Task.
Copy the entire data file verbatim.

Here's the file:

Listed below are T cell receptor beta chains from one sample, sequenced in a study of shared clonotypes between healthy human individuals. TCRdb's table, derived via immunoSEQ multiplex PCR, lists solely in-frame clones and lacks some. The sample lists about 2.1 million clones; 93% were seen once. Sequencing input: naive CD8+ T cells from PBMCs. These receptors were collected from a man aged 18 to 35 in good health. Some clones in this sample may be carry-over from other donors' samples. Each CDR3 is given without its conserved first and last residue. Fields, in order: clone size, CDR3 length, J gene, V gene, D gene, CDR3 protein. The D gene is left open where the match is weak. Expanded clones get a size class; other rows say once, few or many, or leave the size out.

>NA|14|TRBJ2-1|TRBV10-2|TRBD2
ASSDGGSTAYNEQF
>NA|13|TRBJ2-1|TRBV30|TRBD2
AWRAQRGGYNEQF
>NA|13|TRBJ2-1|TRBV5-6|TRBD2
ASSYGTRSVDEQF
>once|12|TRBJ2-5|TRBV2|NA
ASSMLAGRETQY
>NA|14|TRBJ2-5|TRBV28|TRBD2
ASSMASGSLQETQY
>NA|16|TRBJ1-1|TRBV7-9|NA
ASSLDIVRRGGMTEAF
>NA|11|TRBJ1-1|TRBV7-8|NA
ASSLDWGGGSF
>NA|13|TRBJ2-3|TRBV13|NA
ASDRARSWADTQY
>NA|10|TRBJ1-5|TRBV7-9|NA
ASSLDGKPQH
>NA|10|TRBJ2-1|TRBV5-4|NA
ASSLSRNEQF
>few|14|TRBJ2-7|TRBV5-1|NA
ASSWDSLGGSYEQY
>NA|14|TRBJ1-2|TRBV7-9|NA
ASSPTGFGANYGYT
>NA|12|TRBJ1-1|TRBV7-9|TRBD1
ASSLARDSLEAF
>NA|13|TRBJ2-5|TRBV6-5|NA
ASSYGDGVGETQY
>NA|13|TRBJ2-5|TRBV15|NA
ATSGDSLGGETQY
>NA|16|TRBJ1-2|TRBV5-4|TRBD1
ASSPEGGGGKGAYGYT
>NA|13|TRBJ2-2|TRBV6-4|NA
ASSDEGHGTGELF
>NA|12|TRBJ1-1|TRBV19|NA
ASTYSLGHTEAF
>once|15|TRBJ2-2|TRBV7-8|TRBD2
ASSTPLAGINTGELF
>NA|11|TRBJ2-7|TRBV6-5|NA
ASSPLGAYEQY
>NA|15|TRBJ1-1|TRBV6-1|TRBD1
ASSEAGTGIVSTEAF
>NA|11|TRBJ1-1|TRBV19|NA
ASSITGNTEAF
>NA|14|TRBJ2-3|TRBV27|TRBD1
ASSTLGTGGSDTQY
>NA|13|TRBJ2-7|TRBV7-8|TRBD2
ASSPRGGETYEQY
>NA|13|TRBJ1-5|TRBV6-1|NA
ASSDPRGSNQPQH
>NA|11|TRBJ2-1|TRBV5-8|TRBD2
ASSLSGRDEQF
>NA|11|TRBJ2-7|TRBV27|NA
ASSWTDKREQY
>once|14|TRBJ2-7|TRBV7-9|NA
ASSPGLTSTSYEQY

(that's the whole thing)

Listed below are T cell receptor beta chains from one sample, sequenced in a study of shared clonotypes between healthy human individuals. TCRdb's table, derived via immunoSEQ multiplex PCR, lists solely in-frame clones and lacks some. The sample lists about 2.1 million clones; 93% were seen once. Sequencing input: naive CD8+ T cells from PBMCs. These receptors were collected from a man aged 18 to 35 in good health. Some clones in this sample may be carry-over from other donors' samples. Each CDR3 is given without its conserved first and last residue. Fields, in order: clone size, CDR3 length, J gene, V gene, D gene, CDR3 protein. The D gene is left open where the match is weak. Expanded clones get a size class; other rows say once, few or many, or leave the size out.

>NA|14|TRBJ2-1|TRBV10-2|TRBD2
ASSDGGSTAYNEQF
>NA|13|TRBJ2-1|TRBV30|TRBD2
AWRAQRGGYNEQF
>NA|13|TRBJ2-1|TRBV5-6|TRBD2
ASSYGTRSVDEQF
>once|12|TRBJ2-5|TRBV2|NA
ASSMLAGRETQY
>NA|14|TRBJ2-5|TRBV28|TRBD2
ASSMASGSLQETQY
>NA|16|TRBJ1-1|TRBV7-9|NA
ASSLDIVRRGGMTEAF
>NA|11|TRBJ1-1|TRBV7-8|NA
ASSLDWGGGSF
>NA|13|TRBJ2-3|TRBV13|NA
ASDRARSWADTQY
>NA|10|TRBJ1-5|TRBV7-9|NA
ASSLDGKPQH
>NA|10|TRBJ2-1|TRBV5-4|NA
ASSLSRNEQF
>few|14|TRBJ2-7|TRBV5-1|NA
ASSWDSLGGSYEQY
>NA|14|TRBJ1-2|TRBV7-9|NA
ASSPTGFGANYGYT
>NA|12|TRBJ1-1|TRBV7-9|TRBD1
ASSLARDSLEAF
>NA|13|TRBJ2-5|TRBV6-5|NA
ASSYGDGVGETQY
>NA|13|TRBJ2-5|TRBV15|NA
ATSGDSLGGETQY
>NA|16|TRBJ1-2|TRBV5-4|TRBD1
ASSPEGGGGKGAYGYT
>NA|13|TRBJ2-2|TRBV6-4|NA
ASSDEGHGTGELF
>NA|12|TRBJ1-1|TRBV19|NA
ASTYSLGHTEAF
>once|15|TRBJ2-2|TRBV7-8|TRBD2
ASSTPLAGINTGELF
>NA|11|TRBJ2-7|TRBV6-5|NA
ASSPLGAYEQY
>NA|15|TRBJ1-1|TRBV6-1|TRBD1
ASSEAGTGIVSTEAF
>NA|11|TRBJ1-1|TRBV19|NA
ASSITGNTEAF
>NA|14|TRBJ2-3|TRBV27|TRBD1
ASSTLGTGGSDTQY
>NA|13|TRBJ2-7|TRBV7-8|TRBD2
ASSPRGGETYEQY
>NA|13|TRBJ1-5|TRBV6-1|NA
ASSDPRGSNQPQH
>NA|11|TRBJ2-1|TRBV5-8|TRBD2
ASSLSGRDEQF
>NA|11|TRBJ2-7|TRBV27|NA
ASSWTDKREQY
>once|14|TRBJ2-7|TRBV7-9|NA
ASSPGLTSTSYEQY